The Aeronautical Engineer Who Became A Master Storyteller
By VIKAS DATTA
A young woman who wants to use an unexpected legacy to revive an Australian outback town, a retired professor saddled with the responsibility of taking six children to safety through Nazi-invaded France, a dying salesman determined to repay some wartime debts, and a barmaid who seeks to clear her pilot paramour of a ‘friendly fire’ charge were among the protagonists in the singular stories of this once popular author.
Yet like many other of his contemporaries or successors – Frederick Forsyth, Desmond Bagley, Jack Higgins, Alistair Maclean, et al – with whom his works usually adorned bookshelves in houses of avid readers in the late 20th century, Nevil Shute has gradually faded away from public memory and interest.
An accomplished aeronautical engineer and pilot, who began writing novels as a hobby, Shute was much in demand for most of the 20th century, with his two-dozen-odd engrossing and eminently readable books with compelling plot lines – straddling various genres from romance to redemption, religion to reincarnation, and cross-cultural relations to a post-apocalyptic scenario, and sometimes, some supernormal elements – but not enough to stretch credulity.
Exotic and unconventional settings – spanning from South Pacific islands to dense Canadian forests to the Australian outback, themes revisited without getting repetitive, and sometimes, a framing device of a narrator – who introduces the main story but otherwise does not take part – were other features of his books.
However, while many of his works made the transition to films, he deserves more appreciation for the new ground he broke. Most of his heroes were middle-class professionals – lawyers, doctors, bank managers, engineers, and most of them have some flaws, or other shortcomings – and the dignity of work and service is particularly emphasized.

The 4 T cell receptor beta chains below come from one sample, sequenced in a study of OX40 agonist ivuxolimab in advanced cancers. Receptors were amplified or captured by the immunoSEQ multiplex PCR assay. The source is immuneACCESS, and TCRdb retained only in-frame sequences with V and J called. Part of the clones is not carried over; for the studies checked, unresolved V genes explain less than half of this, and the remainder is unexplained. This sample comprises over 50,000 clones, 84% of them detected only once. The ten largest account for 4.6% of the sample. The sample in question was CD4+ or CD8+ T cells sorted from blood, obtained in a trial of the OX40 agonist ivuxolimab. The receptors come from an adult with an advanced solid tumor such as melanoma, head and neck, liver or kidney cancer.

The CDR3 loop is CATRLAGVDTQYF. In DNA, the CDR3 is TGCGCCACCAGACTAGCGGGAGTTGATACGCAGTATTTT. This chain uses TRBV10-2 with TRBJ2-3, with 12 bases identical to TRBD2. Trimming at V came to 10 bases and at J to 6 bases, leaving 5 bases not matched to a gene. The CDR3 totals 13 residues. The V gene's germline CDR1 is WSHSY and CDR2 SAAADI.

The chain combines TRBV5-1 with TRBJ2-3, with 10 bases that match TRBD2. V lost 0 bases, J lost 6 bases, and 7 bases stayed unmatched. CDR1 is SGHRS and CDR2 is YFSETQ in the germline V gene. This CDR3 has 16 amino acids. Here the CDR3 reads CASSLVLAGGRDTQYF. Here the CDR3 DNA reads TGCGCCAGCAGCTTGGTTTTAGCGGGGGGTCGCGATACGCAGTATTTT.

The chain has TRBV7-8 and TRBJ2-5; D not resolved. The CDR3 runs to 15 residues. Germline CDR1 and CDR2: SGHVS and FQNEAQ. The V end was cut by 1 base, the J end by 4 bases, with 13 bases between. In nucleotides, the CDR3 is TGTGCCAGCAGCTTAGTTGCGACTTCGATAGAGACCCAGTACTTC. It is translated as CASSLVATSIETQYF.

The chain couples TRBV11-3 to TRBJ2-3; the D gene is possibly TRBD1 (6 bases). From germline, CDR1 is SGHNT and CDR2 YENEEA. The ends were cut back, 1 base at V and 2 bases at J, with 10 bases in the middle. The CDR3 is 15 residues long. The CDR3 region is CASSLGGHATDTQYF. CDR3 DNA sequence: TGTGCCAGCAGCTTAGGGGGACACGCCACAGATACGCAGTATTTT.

And most importantly, his handling of class, gender, and race relations was most unprecedented for his era – given that he began writing from the mid-1920s when these issues were far placed from what we are familiar with in our age.
His politics were a bit more conventional and even a bit reactionary – but not out of the ordinary for his time.
Nevil Shute Norway (1899-1960) shortened his author’s name to Nevil Shute to guard his engineering career “from any potential negative publicity” from his novels – as per his memoirs (the predictably named ‘Slide Rule: Autobiography of an Engineer’, 1954).
However, he shouldn’t have bothered – being as renowned in his engineering endeavors, including having a key role in developing the R100 airship for Vickers and then heading his own aircraft construction firm that made a multi-engine bomber trainer for the Royal Air Force during World War II.
This background was well reflected with Shute’s heroes often being pilots or even aircraft designers – ‘No Highway’ (1954) has metal fatigue of the aircraft chassis as a key plot point!
He begins writing in 1923 though his first two (novellas ‘Stephen Morris’ and its continuation ‘Pilotage’ (1923-24), about a young pilot taking a dangerous mission) were only posthumously published in 1961, and his first published work was ‘Marazan’ (1926), where an escaped convict, framed for drug-running, rescues a pilot who helps him clear his name.
The next was ‘So Disdained’ (1928) where the protagonist, who discovers his friend is spying for the Soviets, does not report him but surreptitiously foils his bids – and finally takes on Soviet spies with the help of Italian fascists! (remember it is pre-Hitler times).